The use of solar energy is making an increasing appearance in modern human life. A new study, where scientists used the process of photosynthesis to help with the development of alternative energy sources, was published recently. This study revealed that, after the development of a genetically modified catalyst, a “bionic leaf” was developed which could turn solar energy into liquid fuel.
The catalyst for this biotechnological advancement was a type of genetically modified bacteria called Ralstonia eutropha. The bacteria is a “water-splitting catalyst” that divides the hydrogen and the oxygen atoms in water so that the hydrogen atoms can be used for fuel. Water splitting has been researched as a way to obtain alternative fuel for a number of years because emissions from the resulting hydrogen fuel would burn clean.
The article detailing this study was published in an American scientific journal called PNAS on Feb. 9. However, basic research into using photosynthesis in the creation of alternative fuel commenced a number of years ago. Doctor Daniel G. Nocera started looking into cheap and accessible catalysts before 2009.
Nocera who works as a Professor of Energy at Harvard University is primarily responsible for the development of the catalyst used in the bionic leaf. Nocera reports that the catalyst he created is “extremely well adapted.”
Harvard Medical School (HMS), Harvard University’s Faculty of Arts and Sciences, plus the Wyss Institute for Biologically Inspired Engineering all participated in developing this new biotechnical advancement in solar energy. What they created was an artificial leaf (sometimes called a bionic leaf) that mimics what happens in natural leaves during the process of photosynthesis. Their bionic leaf allows rays of light from the sun to split the water into hydrogen and oxygen. Then, the catalyst converts the hydrogen and carbon dioxide into a combustible liquid fuel called isopropanol.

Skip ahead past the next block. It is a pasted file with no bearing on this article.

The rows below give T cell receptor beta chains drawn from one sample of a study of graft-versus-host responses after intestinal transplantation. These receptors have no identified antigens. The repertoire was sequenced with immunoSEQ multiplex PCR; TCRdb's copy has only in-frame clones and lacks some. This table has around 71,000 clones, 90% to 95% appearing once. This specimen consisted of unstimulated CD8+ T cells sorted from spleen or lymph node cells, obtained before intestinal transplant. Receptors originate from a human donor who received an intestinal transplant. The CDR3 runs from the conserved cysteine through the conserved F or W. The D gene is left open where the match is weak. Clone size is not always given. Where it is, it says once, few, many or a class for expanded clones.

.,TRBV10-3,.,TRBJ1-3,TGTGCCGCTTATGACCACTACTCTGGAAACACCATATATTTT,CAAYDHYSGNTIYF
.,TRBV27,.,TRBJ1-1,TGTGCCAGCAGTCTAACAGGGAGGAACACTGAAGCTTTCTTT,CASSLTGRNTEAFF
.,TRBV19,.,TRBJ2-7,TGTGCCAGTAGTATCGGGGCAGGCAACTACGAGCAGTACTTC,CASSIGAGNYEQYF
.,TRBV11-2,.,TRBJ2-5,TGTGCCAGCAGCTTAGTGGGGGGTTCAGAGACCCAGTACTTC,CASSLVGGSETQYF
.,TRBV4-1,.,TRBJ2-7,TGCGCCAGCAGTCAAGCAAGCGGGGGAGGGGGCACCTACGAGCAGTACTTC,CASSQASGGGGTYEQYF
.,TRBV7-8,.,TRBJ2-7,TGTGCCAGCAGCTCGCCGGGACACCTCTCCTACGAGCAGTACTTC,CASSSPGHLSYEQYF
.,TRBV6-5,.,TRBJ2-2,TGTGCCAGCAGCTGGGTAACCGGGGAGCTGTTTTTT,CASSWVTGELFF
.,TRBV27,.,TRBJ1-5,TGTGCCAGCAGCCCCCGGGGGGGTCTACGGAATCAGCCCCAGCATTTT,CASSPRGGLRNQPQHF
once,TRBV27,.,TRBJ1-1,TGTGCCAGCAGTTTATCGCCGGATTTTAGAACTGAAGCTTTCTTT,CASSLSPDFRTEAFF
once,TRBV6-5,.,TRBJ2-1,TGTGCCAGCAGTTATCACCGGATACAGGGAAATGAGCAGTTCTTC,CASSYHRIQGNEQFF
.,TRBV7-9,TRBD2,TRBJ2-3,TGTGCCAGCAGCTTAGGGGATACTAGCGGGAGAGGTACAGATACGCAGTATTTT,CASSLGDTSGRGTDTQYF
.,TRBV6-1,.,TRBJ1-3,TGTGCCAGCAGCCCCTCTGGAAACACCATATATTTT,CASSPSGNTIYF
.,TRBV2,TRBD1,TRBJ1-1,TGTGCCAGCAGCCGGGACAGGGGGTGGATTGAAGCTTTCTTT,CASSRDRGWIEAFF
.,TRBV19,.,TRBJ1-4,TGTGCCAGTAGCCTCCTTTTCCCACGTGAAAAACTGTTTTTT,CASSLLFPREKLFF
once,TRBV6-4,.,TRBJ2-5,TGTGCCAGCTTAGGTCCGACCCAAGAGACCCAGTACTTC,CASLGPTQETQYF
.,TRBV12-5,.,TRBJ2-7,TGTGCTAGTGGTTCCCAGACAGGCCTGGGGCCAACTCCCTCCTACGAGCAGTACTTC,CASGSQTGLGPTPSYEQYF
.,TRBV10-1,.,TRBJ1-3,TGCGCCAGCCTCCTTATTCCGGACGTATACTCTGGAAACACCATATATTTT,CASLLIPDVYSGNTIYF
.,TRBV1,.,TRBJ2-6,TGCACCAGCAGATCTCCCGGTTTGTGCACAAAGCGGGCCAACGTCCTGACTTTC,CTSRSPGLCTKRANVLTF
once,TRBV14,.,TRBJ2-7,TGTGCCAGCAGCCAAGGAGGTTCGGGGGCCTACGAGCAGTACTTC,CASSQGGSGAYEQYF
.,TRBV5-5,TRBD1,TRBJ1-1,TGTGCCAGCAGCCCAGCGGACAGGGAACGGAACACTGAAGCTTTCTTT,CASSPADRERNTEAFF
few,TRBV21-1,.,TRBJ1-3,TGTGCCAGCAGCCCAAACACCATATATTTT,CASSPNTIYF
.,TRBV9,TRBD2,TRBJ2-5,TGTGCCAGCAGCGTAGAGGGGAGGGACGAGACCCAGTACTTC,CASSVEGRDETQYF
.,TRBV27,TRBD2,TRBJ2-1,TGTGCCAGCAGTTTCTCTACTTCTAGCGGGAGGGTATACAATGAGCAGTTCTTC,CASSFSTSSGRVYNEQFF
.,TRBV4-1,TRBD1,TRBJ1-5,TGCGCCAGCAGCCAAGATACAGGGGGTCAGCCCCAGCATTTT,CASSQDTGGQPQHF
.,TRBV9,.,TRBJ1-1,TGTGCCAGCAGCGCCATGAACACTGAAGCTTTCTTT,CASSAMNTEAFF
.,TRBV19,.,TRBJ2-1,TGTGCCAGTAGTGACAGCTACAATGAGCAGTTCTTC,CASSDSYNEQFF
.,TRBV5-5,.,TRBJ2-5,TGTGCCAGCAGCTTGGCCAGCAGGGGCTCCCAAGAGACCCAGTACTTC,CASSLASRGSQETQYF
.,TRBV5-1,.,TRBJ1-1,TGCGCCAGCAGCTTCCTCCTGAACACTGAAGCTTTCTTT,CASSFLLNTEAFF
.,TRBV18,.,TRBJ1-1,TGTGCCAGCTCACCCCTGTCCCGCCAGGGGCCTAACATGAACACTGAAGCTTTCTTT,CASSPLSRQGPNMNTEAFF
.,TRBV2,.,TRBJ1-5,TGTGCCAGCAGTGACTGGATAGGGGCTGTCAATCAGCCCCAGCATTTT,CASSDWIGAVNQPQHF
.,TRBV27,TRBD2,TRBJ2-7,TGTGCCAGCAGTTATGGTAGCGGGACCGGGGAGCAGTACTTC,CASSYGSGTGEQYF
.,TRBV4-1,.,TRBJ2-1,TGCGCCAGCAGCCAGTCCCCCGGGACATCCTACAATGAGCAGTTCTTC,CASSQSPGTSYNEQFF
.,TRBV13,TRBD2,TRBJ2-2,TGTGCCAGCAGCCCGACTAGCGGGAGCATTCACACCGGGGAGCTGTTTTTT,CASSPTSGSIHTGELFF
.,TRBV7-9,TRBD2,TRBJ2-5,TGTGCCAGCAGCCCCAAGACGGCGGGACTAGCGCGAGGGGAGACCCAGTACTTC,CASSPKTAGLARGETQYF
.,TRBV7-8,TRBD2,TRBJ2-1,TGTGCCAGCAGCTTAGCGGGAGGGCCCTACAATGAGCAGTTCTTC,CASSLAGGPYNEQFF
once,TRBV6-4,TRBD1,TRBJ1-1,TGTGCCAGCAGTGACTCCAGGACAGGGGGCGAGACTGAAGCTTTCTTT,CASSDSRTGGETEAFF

Pamela Silver is a Professor of Biochemistry and Systems Biology at HMS. She praises the bionic leaf as proof that people can harvest solar energy and turn it into liquid fuel. She also acknowledges that another benefit of the bionic leaf is its simplicity. The catalysts used in the process are additionally available through inexpensive and prevalent material, according to Silver.
In nature, photosynthesis turns sunlight into biomass at a one percent rate of efficiency. Right now Nocera and the other scientists are also at a one percent efficiency rate for turning sunlight into isopropanol. The researchers’ goal is to keep developing the bionic leaf and to eventually be able to create isopropanol at a five percent efficiency rate. If this target is reached, this process by which humans are able to make liquid fuel would prove to be an incredibly efficient way of creating renewable energy.
Although this product is revolutionary, it is not ready to be commercialized as of yet. However, by using a few tricks they learned from plants, scientists were able to create a bionic leaf that turns solar energy into liquid fuel that could soon become widely useful. Specifically, it could be utilized in remote areas where there is limited access to infrastructure.
By Emilee Prado
Photo by Katriona McCarthy – Flickr Page